The myth is that behaviors that adults demonstrate as adults are encoded in their children as a statement of authority–ie, to spank your child affirms your authoritative position over them. This is halfway true, meaning it does exemplify authority, but not specifically to you, the parents. What it means is that the child learns that physical aggression is one way to express authority, and thus, they will be more inclined to use it themselves in situations when they want to dominate someone else (another kid, for example) or reclaim a sense of authority if they feel threatened (so, for example, when a kid hits their teacher). This also goes for other types of extreme behaviors (yelling/shouting, for example).
I teach JrH/HS, but my colleagues who teach ES are staunchily against spanking because as teachers, what they see is that parents who spank their kids (and yes, there are nuances to how you define ‘spanking’ and the circumstances/frequency with which it’s done), aren’t actually disciplining them, but simply punishing them. Discipline is to teach your child what’s right and what’s wrong and why. Spanking doesn’t actually do that. What it does do is tell the child to do things (or not do them) to avoid pain and fear, rather than to actually change their behavior. And that’s pain and fear coming from ONLY M&D. So, a child who throws toys at their parents when frustrated and gets spanked will learn very quickly not to do that at home in the presence of M&D, but at school, where teachers can’t exercise the same discipline, they will still engage in the behavior–hence why so many teacher friends of mine think the practice is bupkus.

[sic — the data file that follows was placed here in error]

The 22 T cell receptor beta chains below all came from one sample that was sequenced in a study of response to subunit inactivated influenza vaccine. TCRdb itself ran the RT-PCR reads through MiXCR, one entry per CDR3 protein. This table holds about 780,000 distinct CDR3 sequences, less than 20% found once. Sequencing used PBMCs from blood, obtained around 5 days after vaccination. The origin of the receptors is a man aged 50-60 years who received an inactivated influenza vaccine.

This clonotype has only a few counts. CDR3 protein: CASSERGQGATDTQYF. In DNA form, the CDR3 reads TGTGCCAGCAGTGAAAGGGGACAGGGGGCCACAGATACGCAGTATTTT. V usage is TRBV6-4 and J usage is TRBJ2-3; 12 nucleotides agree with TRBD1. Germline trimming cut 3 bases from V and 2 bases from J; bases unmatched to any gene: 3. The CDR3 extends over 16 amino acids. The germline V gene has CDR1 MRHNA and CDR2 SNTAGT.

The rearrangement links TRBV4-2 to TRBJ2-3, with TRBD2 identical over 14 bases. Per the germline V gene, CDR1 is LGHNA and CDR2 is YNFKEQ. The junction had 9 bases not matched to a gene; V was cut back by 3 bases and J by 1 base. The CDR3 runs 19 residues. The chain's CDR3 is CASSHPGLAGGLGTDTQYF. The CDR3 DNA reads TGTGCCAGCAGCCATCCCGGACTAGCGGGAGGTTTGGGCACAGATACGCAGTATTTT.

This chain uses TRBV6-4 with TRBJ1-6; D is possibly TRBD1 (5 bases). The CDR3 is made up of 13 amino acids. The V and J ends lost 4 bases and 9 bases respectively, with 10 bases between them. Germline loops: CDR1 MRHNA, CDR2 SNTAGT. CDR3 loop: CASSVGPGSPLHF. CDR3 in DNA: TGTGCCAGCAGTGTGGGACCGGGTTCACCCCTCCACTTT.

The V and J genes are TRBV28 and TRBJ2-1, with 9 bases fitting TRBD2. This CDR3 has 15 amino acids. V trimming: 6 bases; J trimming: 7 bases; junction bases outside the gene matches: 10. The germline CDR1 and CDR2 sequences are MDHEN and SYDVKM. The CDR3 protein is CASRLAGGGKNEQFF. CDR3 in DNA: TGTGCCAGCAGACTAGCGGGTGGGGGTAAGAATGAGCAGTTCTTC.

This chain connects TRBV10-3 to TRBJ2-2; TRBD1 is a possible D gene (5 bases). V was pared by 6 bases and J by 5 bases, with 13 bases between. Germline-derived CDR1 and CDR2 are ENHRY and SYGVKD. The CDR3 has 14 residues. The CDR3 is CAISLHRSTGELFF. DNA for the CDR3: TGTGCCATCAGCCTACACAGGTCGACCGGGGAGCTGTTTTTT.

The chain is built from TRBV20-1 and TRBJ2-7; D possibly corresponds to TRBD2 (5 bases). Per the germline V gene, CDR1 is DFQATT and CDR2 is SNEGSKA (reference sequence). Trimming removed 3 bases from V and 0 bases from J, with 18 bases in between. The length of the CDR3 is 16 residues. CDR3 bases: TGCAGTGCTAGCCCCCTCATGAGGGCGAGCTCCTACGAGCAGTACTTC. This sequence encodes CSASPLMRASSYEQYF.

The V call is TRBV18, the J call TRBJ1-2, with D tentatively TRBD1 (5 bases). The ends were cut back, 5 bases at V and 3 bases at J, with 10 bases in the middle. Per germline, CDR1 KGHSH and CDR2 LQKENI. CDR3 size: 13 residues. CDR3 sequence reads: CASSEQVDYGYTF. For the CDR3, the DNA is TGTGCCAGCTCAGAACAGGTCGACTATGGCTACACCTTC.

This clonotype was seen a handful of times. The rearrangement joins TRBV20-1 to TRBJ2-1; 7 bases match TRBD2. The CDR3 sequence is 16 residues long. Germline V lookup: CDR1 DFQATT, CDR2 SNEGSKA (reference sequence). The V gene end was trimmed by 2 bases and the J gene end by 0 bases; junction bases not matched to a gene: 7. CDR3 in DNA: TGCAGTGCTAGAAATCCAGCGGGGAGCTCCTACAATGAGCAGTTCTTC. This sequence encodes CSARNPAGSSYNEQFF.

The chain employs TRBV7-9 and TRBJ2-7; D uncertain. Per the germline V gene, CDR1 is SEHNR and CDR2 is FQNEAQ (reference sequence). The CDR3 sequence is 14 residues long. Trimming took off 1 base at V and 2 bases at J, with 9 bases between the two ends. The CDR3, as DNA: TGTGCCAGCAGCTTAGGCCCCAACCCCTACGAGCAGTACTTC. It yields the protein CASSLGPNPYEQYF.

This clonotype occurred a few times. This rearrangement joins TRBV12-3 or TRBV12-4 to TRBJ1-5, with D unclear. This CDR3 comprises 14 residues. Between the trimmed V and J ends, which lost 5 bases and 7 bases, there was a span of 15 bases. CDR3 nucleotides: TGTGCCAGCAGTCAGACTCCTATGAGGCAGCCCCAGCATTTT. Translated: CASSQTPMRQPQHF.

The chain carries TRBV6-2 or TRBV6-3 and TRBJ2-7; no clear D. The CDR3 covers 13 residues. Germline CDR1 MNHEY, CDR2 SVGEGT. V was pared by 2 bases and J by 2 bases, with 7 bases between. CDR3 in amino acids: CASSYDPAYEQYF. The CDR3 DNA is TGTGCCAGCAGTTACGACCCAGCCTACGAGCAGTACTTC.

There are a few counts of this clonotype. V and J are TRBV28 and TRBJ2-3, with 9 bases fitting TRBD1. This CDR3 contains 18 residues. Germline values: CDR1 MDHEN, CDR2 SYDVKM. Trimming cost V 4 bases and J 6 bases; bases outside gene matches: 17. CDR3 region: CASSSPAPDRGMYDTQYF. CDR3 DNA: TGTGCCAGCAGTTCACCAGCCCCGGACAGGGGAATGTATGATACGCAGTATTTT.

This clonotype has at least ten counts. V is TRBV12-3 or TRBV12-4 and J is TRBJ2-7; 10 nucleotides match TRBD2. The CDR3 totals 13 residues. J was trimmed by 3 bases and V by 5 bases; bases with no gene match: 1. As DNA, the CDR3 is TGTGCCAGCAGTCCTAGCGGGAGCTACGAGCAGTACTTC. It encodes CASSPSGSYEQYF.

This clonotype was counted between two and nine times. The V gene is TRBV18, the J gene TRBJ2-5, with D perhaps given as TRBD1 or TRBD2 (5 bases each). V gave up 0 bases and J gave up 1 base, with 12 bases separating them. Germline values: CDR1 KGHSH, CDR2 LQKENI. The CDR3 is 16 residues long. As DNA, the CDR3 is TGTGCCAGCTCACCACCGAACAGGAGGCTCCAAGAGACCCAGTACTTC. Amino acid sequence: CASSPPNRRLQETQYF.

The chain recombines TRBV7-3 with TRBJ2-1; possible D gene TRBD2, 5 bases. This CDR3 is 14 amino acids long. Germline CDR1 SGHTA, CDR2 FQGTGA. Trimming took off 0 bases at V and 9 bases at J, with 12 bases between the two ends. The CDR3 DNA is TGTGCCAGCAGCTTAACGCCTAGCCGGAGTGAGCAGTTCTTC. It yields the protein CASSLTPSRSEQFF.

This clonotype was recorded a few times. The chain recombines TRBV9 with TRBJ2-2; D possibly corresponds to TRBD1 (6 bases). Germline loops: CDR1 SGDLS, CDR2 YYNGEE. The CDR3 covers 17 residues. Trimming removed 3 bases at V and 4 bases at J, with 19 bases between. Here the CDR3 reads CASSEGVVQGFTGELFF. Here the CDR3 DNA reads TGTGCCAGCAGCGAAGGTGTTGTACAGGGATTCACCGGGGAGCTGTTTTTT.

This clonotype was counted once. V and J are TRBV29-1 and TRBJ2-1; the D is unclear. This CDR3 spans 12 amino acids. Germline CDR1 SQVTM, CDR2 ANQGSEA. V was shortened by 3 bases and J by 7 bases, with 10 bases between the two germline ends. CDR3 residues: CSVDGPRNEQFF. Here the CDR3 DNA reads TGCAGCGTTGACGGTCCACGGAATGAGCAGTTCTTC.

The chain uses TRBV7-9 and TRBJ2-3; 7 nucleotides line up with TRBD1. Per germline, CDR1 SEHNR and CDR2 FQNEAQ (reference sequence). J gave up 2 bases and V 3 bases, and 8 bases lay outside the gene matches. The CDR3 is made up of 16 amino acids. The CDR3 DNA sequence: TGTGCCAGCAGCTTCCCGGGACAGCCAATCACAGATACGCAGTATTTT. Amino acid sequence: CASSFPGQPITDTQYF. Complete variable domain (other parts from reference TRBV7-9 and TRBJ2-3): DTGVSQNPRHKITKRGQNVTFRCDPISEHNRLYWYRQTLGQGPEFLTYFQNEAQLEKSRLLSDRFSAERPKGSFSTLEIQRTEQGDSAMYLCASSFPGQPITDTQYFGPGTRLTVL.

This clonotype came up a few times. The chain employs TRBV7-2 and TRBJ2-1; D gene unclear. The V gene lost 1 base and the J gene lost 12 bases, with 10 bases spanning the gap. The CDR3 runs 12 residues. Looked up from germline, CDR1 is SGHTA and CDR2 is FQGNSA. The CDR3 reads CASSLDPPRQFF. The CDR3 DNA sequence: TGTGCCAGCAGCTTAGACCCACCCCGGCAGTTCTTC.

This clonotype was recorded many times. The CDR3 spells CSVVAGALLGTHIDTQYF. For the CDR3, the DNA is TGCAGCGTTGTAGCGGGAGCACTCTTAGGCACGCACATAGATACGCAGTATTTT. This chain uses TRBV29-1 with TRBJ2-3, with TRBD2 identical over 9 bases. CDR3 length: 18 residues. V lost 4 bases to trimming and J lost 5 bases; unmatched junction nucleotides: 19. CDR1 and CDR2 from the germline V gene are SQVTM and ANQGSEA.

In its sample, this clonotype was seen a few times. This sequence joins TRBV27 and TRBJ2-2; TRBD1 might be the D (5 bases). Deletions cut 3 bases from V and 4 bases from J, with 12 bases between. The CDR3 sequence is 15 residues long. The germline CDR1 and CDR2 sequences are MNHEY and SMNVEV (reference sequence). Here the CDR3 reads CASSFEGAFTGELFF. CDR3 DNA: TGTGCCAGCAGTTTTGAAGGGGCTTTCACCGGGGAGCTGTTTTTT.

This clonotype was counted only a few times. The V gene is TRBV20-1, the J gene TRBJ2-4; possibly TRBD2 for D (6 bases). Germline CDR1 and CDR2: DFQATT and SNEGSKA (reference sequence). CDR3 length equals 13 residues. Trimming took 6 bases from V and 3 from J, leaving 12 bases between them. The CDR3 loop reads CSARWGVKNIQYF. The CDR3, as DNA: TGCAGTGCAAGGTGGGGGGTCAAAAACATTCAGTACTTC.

Spanking in general is one of those things that is either a net-neutral OR detrimental. Never is it positive in terms of raising the child. Given that its highest possibility is to be zero-sum, then the question becomes, why engage in a behavior that is potentially harmful when there are no positive benefits to it, especially if there are more effective ways to discipline a child?
Most of the time, defenders of spanking were people who were spanked themselves and feel that they have grown up to be competent, reasonable, and well-adjusted adults–and that is probably true. I don’t think that spanking has the power to override all of the other parenting choices that one makes, and certainly an involved, loving parent who uses spanking as a form of discipline is unlikely to “ruin” their child as a result of that choice. But, I have to quibble with the fact that such defenders usually seem to believe that spanking is necessary and submit that perhaps they only think so because it was how they were raised, which gives the appearance of necessity. My child is only 3, but I have so far yet to see an occasion in which spanking him has ever been necessary–safety issues and all–and I’ve never heard of a single justification from any parent.
I’m by no means one of those “Gen X” parents who feels that I should get down on my knees and have a touchy-feely discussion about parental rules and my choices when it comes to discipline, but spanking just makes no sense to me. There is a difference between effective and productive. Subjecting your child physical pain may be effective; it’s never productive, though.